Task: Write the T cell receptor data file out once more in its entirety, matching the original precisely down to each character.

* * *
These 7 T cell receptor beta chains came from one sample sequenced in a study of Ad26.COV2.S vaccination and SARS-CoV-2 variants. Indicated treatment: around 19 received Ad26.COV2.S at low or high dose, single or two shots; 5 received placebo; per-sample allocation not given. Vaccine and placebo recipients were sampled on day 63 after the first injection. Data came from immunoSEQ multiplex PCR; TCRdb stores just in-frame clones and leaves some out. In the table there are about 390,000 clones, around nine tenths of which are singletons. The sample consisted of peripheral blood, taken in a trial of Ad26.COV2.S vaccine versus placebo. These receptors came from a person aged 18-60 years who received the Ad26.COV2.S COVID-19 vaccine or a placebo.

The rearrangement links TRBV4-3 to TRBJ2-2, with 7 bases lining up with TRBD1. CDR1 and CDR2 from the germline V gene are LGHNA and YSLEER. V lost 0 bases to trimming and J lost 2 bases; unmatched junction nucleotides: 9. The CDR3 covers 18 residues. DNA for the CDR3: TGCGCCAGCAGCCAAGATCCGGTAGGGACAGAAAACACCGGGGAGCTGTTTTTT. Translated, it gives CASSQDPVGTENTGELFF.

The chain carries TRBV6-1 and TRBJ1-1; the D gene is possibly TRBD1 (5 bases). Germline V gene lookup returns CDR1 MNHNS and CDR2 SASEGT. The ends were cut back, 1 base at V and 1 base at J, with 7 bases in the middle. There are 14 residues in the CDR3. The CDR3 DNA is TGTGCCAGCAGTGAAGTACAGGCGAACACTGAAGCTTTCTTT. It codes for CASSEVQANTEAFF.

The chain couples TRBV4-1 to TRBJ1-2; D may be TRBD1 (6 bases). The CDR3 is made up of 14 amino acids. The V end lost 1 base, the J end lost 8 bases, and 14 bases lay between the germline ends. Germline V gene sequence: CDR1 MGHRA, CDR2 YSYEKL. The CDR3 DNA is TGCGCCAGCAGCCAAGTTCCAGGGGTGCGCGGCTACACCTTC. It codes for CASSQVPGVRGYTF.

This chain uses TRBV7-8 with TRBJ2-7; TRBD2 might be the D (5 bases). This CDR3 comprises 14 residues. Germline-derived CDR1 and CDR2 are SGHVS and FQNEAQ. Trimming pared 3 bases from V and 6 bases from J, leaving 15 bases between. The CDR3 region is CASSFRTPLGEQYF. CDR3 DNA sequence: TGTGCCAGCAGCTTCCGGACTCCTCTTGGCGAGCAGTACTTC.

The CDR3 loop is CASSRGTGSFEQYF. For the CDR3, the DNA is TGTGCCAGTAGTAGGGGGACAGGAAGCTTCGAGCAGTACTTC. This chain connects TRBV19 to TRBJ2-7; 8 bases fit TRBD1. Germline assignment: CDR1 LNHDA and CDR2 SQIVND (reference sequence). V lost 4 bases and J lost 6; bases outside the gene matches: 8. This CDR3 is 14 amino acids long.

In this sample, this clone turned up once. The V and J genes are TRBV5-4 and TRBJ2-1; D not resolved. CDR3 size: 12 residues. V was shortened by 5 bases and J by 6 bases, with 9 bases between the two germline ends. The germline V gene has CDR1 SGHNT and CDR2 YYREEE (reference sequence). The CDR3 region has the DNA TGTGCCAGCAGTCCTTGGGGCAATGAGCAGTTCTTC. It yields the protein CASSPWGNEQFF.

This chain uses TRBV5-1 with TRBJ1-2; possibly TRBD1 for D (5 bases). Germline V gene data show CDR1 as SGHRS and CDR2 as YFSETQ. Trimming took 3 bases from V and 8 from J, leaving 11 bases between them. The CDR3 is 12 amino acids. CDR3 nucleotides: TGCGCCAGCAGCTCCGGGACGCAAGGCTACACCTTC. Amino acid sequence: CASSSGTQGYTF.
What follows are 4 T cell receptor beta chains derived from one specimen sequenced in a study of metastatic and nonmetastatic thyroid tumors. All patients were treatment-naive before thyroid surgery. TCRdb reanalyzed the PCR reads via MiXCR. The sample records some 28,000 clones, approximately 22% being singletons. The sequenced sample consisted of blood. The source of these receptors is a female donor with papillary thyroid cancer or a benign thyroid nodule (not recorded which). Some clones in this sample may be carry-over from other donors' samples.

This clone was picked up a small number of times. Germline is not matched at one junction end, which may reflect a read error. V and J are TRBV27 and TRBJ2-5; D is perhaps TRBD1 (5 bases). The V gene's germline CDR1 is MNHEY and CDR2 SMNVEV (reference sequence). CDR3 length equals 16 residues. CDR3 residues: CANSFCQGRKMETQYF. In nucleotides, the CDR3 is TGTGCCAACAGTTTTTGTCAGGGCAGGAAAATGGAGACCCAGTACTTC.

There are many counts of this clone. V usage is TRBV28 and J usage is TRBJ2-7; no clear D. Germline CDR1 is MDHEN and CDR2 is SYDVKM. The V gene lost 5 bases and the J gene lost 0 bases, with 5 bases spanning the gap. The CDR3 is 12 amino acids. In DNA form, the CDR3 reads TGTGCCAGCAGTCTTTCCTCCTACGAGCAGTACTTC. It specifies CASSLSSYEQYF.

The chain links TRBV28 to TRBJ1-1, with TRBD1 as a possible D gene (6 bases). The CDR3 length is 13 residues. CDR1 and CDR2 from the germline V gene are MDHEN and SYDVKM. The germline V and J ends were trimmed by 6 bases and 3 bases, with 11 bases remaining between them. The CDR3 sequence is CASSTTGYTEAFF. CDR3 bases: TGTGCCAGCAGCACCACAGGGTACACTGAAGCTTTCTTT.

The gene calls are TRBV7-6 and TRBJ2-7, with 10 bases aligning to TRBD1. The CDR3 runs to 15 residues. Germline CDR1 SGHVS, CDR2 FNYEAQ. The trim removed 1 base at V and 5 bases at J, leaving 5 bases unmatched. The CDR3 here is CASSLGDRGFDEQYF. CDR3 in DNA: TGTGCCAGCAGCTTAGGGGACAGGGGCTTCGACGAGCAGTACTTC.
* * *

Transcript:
These 7 T cell receptor beta chains came from one sample sequenced in a study of Ad26.COV2.S vaccination and SARS-CoV-2 variants. Indicated treatment: around 19 received Ad26.COV2.S at low or high dose, single or two shots; 5 received placebo; per-sample allocation not given. Vaccine and placebo recipients were sampled on day 63 after the first injection. Data came from immunoSEQ multiplex PCR; TCRdb stores just in-frame clones and leaves some out. In the table there are about 390,000 clones, around nine tenths of which are singletons. The sample consisted of peripheral blood, taken in a trial of Ad26.COV2.S vaccine versus placebo. These receptors came from a person aged 18-60 years who received the Ad26.COV2.S COVID-19 vaccine or a placebo.

The rearrangement links TRBV4-3 to TRBJ2-2, with 7 bases lining up with TRBD1. CDR1 and CDR2 from the germline V gene are LGHNA and YSLEER. V lost 0 bases to trimming and J lost 2 bases; unmatched junction nucleotides: 9. The CDR3 covers 18 residues. DNA for the CDR3: TGCGCCAGCAGCCAAGATCCGGTAGGGACAGAAAACACCGGGGAGCTGTTTTTT. Translated, it gives CASSQDPVGTENTGELFF.

The chain carries TRBV6-1 and TRBJ1-1; the D gene is possibly TRBD1 (5 bases). Germline V gene lookup returns CDR1 MNHNS and CDR2 SASEGT. The ends were cut back, 1 base at V and 1 base at J, with 7 bases in the middle. There are 14 residues in the CDR3. The CDR3 DNA is TGTGCCAGCAGTGAAGTACAGGCGAACACTGAAGCTTTCTTT. It codes for CASSEVQANTEAFF.

The chain couples TRBV4-1 to TRBJ1-2; D may be TRBD1 (6 bases). The CDR3 is made up of 14 amino acids. The V end lost 1 base, the J end lost 8 bases, and 14 bases lay between the germline ends. Germline V gene sequence: CDR1 MGHRA, CDR2 YSYEKL. The CDR3 DNA is TGCGCCAGCAGCCAAGTTCCAGGGGTGCGCGGCTACACCTTC. It codes for CASSQVPGVRGYTF.

This chain uses TRBV7-8 with TRBJ2-7; TRBD2 might be the D (5 bases). This CDR3 comprises 14 residues. Germline-derived CDR1 and CDR2 are SGHVS and FQNEAQ. Trimming pared 3 bases from V and 6 bases from J, leaving 15 bases between. The CDR3 region is CASSFRTPLGEQYF. CDR3 DNA sequence: TGTGCCAGCAGCTTCCGGACTCCTCTTGGCGAGCAGTACTTC.

The CDR3 loop is CASSRGTGSFEQYF. For the CDR3, the DNA is TGTGCCAGTAGTAGGGGGACAGGAAGCTTCGAGCAGTACTTC. This chain connects TRBV19 to TRBJ2-7; 8 bases fit TRBD1. Germline assignment: CDR1 LNHDA and CDR2 SQIVND (reference sequence). V lost 4 bases and J lost 6; bases outside the gene matches: 8. This CDR3 is 14 amino acids long.

In this sample, this clone turned up once. The V and J genes are TRBV5-4 and TRBJ2-1; D not resolved. CDR3 size: 12 residues. V was shortened by 5 bases and J by 6 bases, with 9 bases between the two germline ends. The germline V gene has CDR1 SGHNT and CDR2 YYREEE (reference sequence). The CDR3 region has the DNA TGTGCCAGCAGTCCTTGGGGCAATGAGCAGTTCTTC. It yields the protein CASSPWGNEQFF.

This chain uses TRBV5-1 with TRBJ1-2; possibly TRBD1 for D (5 bases). Germline V gene data show CDR1 as SGHRS and CDR2 as YFSETQ. Trimming took 3 bases from V and 8 from J, leaving 11 bases between them. The CDR3 is 12 amino acids. CDR3 nucleotides: TGCGCCAGCAGCTCCGGGACGCAAGGCTACACCTTC. Amino acid sequence: CASSSGTQGYTF.
What follows are 4 T cell receptor beta chains derived from one specimen sequenced in a study of metastatic and nonmetastatic thyroid tumors. All patients were treatment-naive before thyroid surgery. TCRdb reanalyzed the PCR reads via MiXCR. The sample records some 28,000 clones, approximately 22% being singletons. The sequenced sample consisted of blood. The source of these receptors is a female donor with papillary thyroid cancer or a benign thyroid nodule (not recorded which). Some clones in this sample may be carry-over from other donors' samples.

This clone was picked up a small number of times. Germline is not matched at one junction end, which may reflect a read error. V and J are TRBV27 and TRBJ2-5; D is perhaps TRBD1 (5 bases). The V gene's germline CDR1 is MNHEY and CDR2 SMNVEV (reference sequence). CDR3 length equals 16 residues. CDR3 residues: CANSFCQGRKMETQYF. In nucleotides, the CDR3 is TGTGCCAACAGTTTTTGTCAGGGCAGGAAAATGGAGACCCAGTACTTC.

There are many counts of this clone. V usage is TRBV28 and J usage is TRBJ2-7; no clear D. Germline CDR1 is MDHEN and CDR2 is SYDVKM. The V gene lost 5 bases and the J gene lost 0 bases, with 5 bases spanning the gap. The CDR3 is 12 amino acids. In DNA form, the CDR3 reads TGTGCCAGCAGTCTTTCCTCCTACGAGCAGTACTTC. It specifies CASSLSSYEQYF.

The chain links TRBV28 to TRBJ1-1, with TRBD1 as a possible D gene (6 bases). The CDR3 length is 13 residues. CDR1 and CDR2 from the germline V gene are MDHEN and SYDVKM. The germline V and J ends were trimmed by 6 bases and 3 bases, with 11 bases remaining between them. The CDR3 sequence is CASSTTGYTEAFF. CDR3 bases: TGTGCCAGCAGCACCACAGGGTACACTGAAGCTTTCTTT.

The gene calls are TRBV7-6 and TRBJ2-7, with 10 bases aligning to TRBD1. The CDR3 runs to 15 residues. Germline CDR1 SGHVS, CDR2 FNYEAQ. The trim removed 1 base at V and 5 bases at J, leaving 5 bases unmatched. The CDR3 here is CASSLGDRGFDEQYF. CDR3 in DNA: TGTGCCAGCAGCTTAGGGGACAGGGGCTTCGACGAGCAGTACTTC.